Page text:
Fortunately, Jesus didn’t leave us to fend for ourselves with only a book. He established a church, founded on the apostles, that He gave the authority to teach the good news. This authority to interpret and teach was passed to the successors of the apostles, down through the generations to this day. Its beginnings can be seen in the bible, and an understanding of that responsibility, authority, and purpose is clear from the very beginning of the church, even before the books of the new testament were completed. The passing on of this understanding is known as tradition, and the interpretation of bible and tradition, guided by the Holy Spirit, is known as the teaching authority of the church. To know Jesus as fully as possible requires the bible, tradition, and the teaching authority of the church; all three are established, guided, and protected by God for His people.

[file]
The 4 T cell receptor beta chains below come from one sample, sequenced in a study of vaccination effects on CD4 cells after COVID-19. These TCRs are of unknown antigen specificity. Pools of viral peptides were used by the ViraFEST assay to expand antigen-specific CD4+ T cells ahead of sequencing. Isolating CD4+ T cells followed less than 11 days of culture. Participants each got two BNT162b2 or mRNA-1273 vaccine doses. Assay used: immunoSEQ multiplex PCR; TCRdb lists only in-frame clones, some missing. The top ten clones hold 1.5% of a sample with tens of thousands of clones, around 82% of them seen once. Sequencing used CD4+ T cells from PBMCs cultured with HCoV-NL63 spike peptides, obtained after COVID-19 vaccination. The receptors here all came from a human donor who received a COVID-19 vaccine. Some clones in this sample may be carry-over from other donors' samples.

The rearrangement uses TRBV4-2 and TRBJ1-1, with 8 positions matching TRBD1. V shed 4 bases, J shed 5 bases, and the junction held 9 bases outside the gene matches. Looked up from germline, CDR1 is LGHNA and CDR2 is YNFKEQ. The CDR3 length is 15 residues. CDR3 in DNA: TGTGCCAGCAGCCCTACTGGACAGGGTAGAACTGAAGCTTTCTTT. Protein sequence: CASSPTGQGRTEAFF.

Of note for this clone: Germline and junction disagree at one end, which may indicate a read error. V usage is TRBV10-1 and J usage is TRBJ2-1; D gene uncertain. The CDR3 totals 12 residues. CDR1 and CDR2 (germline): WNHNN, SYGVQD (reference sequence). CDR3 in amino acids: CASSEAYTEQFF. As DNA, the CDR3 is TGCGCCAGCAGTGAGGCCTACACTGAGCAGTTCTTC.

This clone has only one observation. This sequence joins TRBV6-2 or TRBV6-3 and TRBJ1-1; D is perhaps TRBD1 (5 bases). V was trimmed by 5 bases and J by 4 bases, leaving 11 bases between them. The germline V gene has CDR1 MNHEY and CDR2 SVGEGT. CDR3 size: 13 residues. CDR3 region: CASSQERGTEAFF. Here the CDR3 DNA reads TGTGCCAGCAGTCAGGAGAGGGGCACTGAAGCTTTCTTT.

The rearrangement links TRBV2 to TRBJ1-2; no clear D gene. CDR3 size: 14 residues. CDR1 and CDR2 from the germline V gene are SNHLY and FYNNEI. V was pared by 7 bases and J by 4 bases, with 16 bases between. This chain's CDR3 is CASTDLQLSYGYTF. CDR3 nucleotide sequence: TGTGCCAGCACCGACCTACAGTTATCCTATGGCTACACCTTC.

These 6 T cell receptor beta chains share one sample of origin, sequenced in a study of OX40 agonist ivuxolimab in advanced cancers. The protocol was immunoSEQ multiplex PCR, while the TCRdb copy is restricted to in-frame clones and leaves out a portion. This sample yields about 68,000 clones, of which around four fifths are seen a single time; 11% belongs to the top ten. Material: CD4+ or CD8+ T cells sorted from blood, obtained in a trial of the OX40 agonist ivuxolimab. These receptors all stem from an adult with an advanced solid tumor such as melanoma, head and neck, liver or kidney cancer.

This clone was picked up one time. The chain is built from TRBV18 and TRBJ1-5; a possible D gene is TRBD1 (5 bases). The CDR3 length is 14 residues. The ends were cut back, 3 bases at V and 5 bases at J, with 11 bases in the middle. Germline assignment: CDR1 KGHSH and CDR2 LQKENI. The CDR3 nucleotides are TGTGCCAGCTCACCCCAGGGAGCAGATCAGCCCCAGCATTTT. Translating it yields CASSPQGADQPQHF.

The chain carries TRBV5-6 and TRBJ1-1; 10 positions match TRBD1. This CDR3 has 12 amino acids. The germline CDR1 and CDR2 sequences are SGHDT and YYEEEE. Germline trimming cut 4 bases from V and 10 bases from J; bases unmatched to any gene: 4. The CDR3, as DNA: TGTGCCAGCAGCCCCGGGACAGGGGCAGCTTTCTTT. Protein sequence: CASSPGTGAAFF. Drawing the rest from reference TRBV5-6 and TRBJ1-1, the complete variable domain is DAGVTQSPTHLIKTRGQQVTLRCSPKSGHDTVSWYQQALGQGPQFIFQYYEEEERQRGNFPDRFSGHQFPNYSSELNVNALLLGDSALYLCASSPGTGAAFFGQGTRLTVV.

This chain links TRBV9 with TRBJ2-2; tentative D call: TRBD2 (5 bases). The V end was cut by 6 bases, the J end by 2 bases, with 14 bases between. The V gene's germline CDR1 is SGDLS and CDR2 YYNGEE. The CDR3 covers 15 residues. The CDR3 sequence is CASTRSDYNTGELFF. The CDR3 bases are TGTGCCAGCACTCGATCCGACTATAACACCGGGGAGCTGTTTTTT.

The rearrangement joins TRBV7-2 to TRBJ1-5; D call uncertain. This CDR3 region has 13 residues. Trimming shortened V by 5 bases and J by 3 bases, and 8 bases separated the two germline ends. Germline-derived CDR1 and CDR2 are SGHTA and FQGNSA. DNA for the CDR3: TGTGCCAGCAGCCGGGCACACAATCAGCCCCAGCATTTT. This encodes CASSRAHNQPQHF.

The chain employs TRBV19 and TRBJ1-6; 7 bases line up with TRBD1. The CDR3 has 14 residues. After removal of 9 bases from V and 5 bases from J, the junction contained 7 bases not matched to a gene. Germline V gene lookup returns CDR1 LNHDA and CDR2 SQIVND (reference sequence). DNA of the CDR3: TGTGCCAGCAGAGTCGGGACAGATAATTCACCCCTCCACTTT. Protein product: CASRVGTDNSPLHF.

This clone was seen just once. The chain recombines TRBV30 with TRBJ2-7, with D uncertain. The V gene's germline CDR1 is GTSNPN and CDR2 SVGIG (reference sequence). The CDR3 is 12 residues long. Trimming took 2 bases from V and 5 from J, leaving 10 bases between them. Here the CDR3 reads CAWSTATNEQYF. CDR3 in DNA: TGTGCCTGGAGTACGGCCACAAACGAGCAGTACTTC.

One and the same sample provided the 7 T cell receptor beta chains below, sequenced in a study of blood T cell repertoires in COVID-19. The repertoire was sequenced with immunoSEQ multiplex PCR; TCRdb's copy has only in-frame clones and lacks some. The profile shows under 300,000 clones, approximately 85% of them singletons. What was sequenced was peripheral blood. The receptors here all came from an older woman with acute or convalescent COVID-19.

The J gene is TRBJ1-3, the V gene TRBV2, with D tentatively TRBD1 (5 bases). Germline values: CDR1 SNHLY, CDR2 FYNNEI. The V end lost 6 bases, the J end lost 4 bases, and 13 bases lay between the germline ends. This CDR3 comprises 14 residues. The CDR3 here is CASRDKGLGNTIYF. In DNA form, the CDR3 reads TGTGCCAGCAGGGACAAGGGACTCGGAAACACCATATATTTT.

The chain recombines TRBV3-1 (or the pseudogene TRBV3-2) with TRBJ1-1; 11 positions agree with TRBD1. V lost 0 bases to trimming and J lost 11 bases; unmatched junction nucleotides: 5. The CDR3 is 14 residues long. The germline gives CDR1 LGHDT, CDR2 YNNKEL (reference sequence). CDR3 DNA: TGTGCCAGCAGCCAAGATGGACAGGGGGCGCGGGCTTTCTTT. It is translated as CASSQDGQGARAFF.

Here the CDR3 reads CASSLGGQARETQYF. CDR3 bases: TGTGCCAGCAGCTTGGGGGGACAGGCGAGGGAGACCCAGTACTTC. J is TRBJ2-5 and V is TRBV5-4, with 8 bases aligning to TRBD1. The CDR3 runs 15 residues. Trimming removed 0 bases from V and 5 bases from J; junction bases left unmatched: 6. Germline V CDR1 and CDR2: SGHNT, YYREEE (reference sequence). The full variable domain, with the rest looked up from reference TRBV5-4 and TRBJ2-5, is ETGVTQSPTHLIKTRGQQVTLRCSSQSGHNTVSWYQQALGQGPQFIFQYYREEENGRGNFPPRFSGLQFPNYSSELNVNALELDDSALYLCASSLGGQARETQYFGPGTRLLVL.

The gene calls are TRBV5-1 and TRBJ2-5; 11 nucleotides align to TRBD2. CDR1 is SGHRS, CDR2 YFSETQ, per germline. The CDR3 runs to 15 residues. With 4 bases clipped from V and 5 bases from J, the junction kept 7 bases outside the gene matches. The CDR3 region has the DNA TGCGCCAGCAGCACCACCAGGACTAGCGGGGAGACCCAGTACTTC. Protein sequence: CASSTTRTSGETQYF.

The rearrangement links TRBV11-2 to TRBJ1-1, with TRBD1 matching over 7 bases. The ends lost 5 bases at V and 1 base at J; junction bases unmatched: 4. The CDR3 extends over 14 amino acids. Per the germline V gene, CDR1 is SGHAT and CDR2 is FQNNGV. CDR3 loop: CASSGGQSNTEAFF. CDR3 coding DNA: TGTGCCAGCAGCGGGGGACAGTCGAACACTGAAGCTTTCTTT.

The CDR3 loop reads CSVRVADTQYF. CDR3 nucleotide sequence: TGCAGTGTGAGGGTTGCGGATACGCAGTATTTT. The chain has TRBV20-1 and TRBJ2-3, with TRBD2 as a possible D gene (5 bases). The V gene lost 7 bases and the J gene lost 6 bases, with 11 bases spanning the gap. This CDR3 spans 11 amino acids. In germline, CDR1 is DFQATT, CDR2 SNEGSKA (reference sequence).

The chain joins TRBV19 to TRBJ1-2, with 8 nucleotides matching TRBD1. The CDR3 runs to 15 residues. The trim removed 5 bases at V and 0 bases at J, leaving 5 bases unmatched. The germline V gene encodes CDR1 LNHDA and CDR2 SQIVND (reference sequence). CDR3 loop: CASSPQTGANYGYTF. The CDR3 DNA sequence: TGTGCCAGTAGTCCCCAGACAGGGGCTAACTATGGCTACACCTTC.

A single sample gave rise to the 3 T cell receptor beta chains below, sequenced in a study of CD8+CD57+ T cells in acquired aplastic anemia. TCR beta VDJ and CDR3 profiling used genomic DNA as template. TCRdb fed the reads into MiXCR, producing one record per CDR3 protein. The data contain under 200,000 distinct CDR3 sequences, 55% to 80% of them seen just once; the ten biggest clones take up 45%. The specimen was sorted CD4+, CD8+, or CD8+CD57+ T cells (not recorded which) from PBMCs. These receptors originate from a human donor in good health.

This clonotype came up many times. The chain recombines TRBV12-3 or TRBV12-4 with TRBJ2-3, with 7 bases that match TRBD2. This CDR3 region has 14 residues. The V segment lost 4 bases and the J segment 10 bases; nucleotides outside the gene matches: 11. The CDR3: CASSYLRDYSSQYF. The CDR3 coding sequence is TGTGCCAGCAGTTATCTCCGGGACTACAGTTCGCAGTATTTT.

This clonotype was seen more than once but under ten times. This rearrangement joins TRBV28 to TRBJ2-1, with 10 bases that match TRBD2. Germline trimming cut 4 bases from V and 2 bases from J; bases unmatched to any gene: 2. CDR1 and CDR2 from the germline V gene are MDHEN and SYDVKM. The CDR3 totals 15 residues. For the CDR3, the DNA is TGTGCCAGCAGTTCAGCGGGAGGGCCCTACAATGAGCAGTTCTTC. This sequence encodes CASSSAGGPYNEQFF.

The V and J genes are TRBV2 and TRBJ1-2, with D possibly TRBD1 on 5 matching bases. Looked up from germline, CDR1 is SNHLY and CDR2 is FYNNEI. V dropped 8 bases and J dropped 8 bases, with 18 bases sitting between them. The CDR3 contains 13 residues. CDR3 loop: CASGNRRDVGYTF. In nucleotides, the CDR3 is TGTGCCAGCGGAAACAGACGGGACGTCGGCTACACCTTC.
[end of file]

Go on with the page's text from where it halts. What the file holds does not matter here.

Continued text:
Through knowing and following Jesus we can discover objective truth. The increasing certainty I found from this way of thinking was reassuring and inspiring. It made me want to start learning as much as I can about God, the natural world, people, everything really, because it all means something. But as I began to see things in more concrete terms again, I started to worry that disagreeing with other people’s opinions was being ungenerous, overly critical, and basically not nice. The prevailing culture says to accept everything, not to judge, and everyone can be and believe exactly what they want. Although I no longer thought the relativistic attitude is accurate or helpful, I didn’t know how to fit this renewed way of thinking with being kind, and I sometimes worry that trying to discover and follow truth might make me “hard”.